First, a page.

Editor’s note: This is part of a weeklong series about “The Fast & the Furious” and its impact on the car world.
Seventeen years ago, the movie The Fast & the Furious injected some fresh interest in the car culture and, nearly two decades later, is still driving the prices of certain vehicles.
The film was primarily focused on newer model imported cars, but that didn’t mean the glory days of American muscle were cast aside.
One of the movie’s star cars was a 1994 Toyota Supra MK IV, the famed 10-second car that Brian O’Conner (played by the late Paul Walker) owed Dominic Toretto (played by Vin Diesel) after a street race debt went unpaid.
To condense a 106-minute movie: O’Conner eventually tracks down a Supra and Toretto’s crew helps him restore it.
We asked our expert, Andy Reid, to weigh in on what a similar Supra would go for nowadays.
“Today a stock, 100 percent original Gen. 4 Supra can cost as much as a nice Ferrari 308 GTS — or in excess of $70,000 — with top cars selling near the $100,000 mark,” he said.
But there’s a catch about that price: The Supras commanding the highest asking amount are completely stock and low mileage, meaning they probably haven’t taken part in many street races.
“The owners think that, because they bought a Supra and then put $50,000 of mods on the car, that it is worth $100,000,” Reid said. “They are not.”
Reid said modifications do not yield higher values because they were often done poorly and because the collector is looking for a car as it was originally, not what a previous owner thought was cool at the time.
As we said, the film didn’t ignore American makes and neither did Reid. He said a car like Toretto’s 1970 Dodge Charger R/T could fetch a tidy sum, especially if it has a Hemi under the hood.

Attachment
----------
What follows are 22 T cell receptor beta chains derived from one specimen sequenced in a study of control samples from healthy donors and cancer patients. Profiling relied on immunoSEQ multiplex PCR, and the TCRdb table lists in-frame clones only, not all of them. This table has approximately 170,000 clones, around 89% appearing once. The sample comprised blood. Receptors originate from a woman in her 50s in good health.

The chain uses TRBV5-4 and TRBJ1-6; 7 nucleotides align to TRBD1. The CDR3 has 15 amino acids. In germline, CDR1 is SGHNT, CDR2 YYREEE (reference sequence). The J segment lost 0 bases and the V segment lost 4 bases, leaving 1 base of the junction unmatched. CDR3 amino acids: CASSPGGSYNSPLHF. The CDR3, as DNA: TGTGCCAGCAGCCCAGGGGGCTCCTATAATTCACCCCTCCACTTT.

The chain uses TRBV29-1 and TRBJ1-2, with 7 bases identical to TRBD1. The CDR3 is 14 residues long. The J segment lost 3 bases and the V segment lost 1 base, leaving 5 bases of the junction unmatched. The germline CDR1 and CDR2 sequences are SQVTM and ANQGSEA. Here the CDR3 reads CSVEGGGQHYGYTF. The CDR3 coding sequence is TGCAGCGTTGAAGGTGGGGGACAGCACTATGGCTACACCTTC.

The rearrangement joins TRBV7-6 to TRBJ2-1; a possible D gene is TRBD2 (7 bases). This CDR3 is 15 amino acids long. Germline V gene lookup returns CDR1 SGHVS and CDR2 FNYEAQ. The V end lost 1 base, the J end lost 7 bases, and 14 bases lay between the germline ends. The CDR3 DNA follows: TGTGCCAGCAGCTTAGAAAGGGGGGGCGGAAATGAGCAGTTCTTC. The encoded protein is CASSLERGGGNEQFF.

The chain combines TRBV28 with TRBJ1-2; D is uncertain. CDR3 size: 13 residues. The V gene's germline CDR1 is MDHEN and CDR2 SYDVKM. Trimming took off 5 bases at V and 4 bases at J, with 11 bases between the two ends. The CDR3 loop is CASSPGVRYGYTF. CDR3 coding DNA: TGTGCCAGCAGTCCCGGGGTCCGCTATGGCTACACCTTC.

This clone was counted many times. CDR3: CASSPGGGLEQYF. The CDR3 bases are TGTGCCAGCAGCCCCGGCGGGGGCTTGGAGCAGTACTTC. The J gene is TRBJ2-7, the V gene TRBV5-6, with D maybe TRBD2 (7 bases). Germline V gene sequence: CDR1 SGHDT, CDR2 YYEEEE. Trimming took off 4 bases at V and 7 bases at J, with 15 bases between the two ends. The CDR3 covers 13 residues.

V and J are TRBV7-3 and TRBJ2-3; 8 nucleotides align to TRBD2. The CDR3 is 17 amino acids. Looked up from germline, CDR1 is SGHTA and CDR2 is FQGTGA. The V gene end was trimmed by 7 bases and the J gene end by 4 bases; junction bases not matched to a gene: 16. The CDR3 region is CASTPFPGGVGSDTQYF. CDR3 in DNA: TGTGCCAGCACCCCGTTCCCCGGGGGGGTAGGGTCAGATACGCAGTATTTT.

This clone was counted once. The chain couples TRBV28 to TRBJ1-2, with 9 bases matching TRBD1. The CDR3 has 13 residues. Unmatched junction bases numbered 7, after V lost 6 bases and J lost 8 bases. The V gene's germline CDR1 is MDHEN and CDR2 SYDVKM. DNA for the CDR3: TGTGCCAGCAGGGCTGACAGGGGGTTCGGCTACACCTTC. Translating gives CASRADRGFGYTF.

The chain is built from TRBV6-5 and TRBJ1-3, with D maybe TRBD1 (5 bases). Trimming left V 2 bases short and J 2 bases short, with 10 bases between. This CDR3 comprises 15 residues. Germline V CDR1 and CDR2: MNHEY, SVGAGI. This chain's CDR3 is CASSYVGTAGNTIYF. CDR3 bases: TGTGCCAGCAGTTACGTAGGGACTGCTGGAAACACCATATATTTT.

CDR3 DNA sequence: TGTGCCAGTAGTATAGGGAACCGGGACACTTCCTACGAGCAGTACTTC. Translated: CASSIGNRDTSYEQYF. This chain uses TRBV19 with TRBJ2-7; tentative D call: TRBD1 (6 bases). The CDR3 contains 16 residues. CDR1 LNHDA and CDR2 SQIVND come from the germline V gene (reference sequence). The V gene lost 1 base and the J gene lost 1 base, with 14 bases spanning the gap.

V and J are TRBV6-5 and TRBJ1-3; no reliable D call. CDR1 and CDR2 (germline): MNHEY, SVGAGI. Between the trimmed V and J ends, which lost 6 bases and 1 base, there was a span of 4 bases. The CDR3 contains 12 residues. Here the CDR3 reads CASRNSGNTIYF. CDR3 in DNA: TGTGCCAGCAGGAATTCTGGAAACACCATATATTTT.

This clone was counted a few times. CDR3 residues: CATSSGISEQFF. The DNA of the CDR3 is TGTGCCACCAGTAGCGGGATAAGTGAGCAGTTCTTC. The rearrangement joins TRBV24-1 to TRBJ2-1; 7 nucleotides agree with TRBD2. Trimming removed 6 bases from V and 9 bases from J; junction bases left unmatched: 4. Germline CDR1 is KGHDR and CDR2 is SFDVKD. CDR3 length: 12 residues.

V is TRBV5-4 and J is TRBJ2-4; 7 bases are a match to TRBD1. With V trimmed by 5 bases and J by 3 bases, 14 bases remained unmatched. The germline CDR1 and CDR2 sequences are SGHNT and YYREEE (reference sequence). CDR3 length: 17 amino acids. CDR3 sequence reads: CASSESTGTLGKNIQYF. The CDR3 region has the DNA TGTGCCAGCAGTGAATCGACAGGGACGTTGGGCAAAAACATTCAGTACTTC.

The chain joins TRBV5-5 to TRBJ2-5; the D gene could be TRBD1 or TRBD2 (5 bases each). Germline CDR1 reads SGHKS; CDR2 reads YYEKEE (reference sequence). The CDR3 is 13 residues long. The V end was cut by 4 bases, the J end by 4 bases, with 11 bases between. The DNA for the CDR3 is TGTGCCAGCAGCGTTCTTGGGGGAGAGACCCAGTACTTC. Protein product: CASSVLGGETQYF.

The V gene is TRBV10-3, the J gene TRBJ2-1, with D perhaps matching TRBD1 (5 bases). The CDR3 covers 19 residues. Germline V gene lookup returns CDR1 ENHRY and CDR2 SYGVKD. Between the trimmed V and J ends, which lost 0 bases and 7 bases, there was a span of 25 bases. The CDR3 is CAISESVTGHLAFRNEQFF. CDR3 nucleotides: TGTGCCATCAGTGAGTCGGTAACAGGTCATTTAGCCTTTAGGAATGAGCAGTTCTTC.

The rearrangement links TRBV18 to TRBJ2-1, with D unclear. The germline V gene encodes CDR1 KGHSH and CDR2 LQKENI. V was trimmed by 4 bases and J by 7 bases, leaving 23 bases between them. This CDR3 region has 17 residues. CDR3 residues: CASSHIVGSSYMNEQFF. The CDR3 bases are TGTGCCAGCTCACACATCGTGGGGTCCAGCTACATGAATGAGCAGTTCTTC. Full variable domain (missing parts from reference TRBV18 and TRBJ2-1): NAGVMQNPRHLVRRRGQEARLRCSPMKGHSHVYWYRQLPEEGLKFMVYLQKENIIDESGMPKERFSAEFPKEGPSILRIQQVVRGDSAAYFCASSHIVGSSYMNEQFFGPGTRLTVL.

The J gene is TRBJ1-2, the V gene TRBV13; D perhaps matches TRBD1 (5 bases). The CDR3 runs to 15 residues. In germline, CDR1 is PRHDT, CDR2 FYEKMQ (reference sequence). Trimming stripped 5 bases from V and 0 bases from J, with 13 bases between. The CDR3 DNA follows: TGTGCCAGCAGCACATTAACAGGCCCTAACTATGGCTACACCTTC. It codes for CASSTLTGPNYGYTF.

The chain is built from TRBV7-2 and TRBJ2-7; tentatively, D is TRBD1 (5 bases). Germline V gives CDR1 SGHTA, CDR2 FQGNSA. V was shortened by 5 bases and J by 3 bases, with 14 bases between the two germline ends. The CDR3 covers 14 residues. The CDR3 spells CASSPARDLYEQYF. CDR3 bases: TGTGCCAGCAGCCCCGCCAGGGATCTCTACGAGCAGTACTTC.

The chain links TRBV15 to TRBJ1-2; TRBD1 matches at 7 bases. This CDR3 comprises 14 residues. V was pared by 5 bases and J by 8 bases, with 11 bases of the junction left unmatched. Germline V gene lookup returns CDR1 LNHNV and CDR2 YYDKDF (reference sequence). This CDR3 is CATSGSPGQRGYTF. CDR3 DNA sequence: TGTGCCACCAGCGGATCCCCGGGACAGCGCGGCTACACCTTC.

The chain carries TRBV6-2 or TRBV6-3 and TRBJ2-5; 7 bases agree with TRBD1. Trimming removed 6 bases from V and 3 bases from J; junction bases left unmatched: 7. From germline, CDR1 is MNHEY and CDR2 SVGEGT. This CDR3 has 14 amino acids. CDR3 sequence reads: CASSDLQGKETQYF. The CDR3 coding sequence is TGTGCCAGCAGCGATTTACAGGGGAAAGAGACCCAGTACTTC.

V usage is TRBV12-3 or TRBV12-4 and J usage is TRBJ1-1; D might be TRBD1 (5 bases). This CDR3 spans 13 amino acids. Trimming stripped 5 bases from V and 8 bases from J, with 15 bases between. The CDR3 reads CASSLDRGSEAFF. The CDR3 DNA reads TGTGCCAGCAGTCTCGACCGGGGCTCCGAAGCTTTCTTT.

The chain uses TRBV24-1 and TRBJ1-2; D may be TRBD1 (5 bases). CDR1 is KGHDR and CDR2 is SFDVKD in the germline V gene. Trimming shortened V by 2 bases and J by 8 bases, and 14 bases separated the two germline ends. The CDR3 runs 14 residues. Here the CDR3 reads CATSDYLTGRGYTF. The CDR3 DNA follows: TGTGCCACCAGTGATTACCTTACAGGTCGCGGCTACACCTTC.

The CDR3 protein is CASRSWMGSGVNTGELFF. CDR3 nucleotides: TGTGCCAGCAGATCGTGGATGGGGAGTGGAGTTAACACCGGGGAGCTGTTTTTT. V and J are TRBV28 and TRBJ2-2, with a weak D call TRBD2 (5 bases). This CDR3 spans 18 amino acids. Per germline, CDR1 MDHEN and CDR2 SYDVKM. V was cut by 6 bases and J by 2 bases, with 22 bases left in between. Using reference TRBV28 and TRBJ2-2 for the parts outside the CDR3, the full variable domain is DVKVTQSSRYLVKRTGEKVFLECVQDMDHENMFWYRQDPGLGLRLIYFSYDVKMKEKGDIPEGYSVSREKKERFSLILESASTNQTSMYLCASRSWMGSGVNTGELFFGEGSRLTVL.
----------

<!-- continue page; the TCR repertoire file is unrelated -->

The average asking price for a similar model on ClassicCars.com has been just shy of $80,000 as of late, but the sticker varied greatly. Some were going for as much as $149,900, while others were available for as low as $24,000.
Several other stock, low-mileage cars from the films can also command top dollar. Reid said a 1993 Mazda RX-7 is a “serious up-and-coming collectible” and a 1995 Nissan Skyline GT-R will continue to be a hot sale for years to come.
But fans who want to drive home a car similar to those in the film needn’t drop tens of thousands of dollars.
Reid said some vehicles – a 1994 Acura Integra or Integra GS-R, for example – can still be had at a more affordable price.
“Both of these are strong collectibles at very different levels of the hobby,” he said, adding that a 1997 Nissan 240SX can also be a good entry car.
“These can still be bought cheap and a stock one is rare,” he said.
Read our other “The Fast and the Furious” coverage:
- • Like James Dean, Paul Walker has become an icon for a generation of car enthusiasts
- • Let’s chat: ‘Fast & Furious,’ charity work and cars with Cody Walker
- • Meeting Paul Walker, a laid-back good guy unsullied by movie fame
- • Meet the man who changed the course of ‘The Fast & the Furious’